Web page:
Acquiring a dog may be the only opportunity a human ever has to choose a relative. ~ Mordecai Siegal
I’d like to introduce you to Sadie.
Sadie is five years old. Samantha, Kishka and I brought her home from the Humane Society yesterday. But, I’m getting ahead of myself.
I stopped at the Humane Society Thursday night after work. I’ve been thinking about another cat and/or another dog for a little while now. I decided to check out the cats (since the last thing I thought I needed was another dog).
I checked out all the cats. Twice. And none of them caught my eye. There were plenty of older cats (over age 8), but none of them felt like my cat.
There was a row of dogs across from one of the rows of cats and a yellow lab caught my eye. I’ve never thought about a lab, but I certainly wasn’t opposed to it. She was five years old (the perfect age since she’s not too young, yet younger than Kishka) and I couldn’t stop staring at her. I assumed it was just general dog lust, so I looked at all the dogs that were there.
I found myself back where I started: staring at this yellow lab until the announcement came that it was closing time (when I arrived it was already too late to adopt or even visit an animal so that’s why I was just watching her).
I thought about this dog all evening and decided I’d let Sam and Kish make the decision for me. Odds were, either they wouldn’t like her or she wouldn’t like them. Sam and Kish had met another dog last month and that dog hated Kishka. I was probably getting all worked up for nothing.
The next morning, I was at the Humane Society when they opened. I met the yellow lab and knew instantly that if the dog meeting didn’t work out, I would be very disappointed. She was just a bundle of love and I adored her the moment I met her. Sam and Kish had the last vote, though. If that meeting didn’t go well, this dog wasn’t mine.
The Humane Society worker took her outside and I brought the girls around to meet her. Everyone sniffed and then they ignored each other. Perfect! I breathed an audible sigh of relief and the Humane Society worker smiled and said, “I think she’s perfect for you and your family”.
I went inside, completed the paperwork and walked out with a new furry friend.
I immediately began soliciting my friends for possible names (her name was Annie, but it didn’t suit her and she didn’t answer to it). There were many good ones in contention, but Sadie seems to suit her the best. I’m working on getting her to answer to it and so far, it’s working.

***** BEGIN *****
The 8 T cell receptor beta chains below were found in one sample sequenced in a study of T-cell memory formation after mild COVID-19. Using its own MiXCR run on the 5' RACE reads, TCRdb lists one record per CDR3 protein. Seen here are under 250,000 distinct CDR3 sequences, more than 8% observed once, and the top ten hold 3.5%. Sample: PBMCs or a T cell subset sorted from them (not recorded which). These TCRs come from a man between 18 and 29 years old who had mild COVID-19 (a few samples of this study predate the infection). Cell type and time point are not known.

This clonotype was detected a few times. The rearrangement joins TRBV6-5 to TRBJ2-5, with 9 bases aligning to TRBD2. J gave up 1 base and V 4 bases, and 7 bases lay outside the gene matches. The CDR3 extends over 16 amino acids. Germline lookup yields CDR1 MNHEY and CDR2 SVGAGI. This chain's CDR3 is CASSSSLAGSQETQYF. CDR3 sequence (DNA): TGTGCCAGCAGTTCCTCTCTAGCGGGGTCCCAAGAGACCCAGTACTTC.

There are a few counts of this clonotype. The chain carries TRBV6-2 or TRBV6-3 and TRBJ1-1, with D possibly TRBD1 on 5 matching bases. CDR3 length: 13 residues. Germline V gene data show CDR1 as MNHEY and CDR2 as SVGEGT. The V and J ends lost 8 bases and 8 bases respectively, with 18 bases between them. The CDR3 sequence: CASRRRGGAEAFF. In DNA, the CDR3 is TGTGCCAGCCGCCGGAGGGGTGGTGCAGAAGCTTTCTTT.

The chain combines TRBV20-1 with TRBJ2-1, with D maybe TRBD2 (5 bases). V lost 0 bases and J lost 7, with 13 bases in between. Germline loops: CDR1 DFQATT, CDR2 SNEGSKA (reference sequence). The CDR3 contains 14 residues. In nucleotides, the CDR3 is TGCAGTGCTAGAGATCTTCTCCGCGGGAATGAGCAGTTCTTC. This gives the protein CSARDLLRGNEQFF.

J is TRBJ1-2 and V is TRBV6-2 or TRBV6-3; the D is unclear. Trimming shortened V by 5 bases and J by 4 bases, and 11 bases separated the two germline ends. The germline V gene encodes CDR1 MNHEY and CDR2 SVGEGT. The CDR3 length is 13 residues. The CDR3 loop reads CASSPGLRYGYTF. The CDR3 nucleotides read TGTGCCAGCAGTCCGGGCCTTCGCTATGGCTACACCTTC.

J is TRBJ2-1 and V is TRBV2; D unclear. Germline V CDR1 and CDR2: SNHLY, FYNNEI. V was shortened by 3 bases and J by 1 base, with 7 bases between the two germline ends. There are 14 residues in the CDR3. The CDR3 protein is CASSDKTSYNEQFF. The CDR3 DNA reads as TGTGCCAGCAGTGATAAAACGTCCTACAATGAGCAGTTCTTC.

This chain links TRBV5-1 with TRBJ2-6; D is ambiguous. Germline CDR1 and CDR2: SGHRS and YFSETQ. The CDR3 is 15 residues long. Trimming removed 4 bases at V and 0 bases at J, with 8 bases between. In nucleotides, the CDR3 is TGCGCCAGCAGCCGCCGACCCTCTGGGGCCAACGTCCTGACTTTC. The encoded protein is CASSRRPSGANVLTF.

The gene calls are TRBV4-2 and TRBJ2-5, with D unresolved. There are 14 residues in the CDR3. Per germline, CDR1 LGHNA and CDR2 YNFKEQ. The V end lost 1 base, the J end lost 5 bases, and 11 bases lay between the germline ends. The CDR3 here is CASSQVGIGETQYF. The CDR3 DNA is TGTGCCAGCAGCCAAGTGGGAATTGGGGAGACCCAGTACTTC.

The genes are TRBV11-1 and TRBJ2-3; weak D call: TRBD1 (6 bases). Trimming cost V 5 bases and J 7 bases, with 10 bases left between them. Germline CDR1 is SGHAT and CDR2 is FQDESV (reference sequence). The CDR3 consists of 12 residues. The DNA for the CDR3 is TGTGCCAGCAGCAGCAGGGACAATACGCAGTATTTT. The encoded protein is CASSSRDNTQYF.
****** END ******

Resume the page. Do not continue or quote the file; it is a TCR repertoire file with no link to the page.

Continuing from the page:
I know it’s impolite to speak of a lady’s weight, but Sadie is, well, enormous. She goes to the vet next Saturday and I’m dying to know how much she weighs. My first goal is to get her down to a healthy weight. She’s so large that she has a hard time just sitting, the poor girl.
I’m always so saddened at the number of wonderful animals at the Humane Society. It really was mind boggling. If you’re thinking about a new furry friend, please check out your local shelters. There are literally dozens (often hundreds) of fantastic dogs and cats and they are just waiting for you.
This is a huge soapbox topic for me. I cannot tell you the number of times I’ve been told that shelter dogs are inferior to dogs from breeders. That just isn’t true. In fact, I think they’re better than dogs from breeders. Besides the cost (I could never justify paying a breeder the insane amount of money that they charge), these dogs just seem to be so grateful to have a second chance.
Author Peter Mayle said it best: “A found dog never takes anyone or anything for granted. Somewhere deep in the recesses of the orphan psyche, never entirely forgotten even after years of good living and kindly, obedient owners, memories of hard times linger. And this….tends to give lost and found dogs a special appreciation of what the world can offer.”
If you go to the shelter, please consider an older dog. Yes, puppies are cute, but they’re also a lot more work and a crap shoot in terms of personality. When I met Sadie, I was able to see her personality and know that she would be a perfect fit for me and my girls.
There’s another perk to adopting an older dog: she slept through the night last night and is house trained.
She also snores like a freight train.
Last night, I seamed up my Vacation Hoodie. Then I tried it on and the nagging feeling that I’ve had for a few weeks smacked me in the head. The hood isn’t right. Sure, the sweater looks fine:
But it looks awful on me. The hood completely ruins how the sweater fits and how it drapes. Everything else looks great, but that damn hood mucked up the whole thing.
I wasn’t sure about the hood from day one and I should have left it off and knit a collar instead. I’m planning a hoodectomy for the sweater and will start that as soon as I work up my nerve (and maybe have a drink or two).
With the notable exception of the hood, I love this sweater and already have the yarn for my next Central Park Hoodie (without a hood):
Taking that simple picture of this yarn was harder than you might think:
It’s a good thing she’s so adorable:
My faithful watchdog (she’s looking out the front window):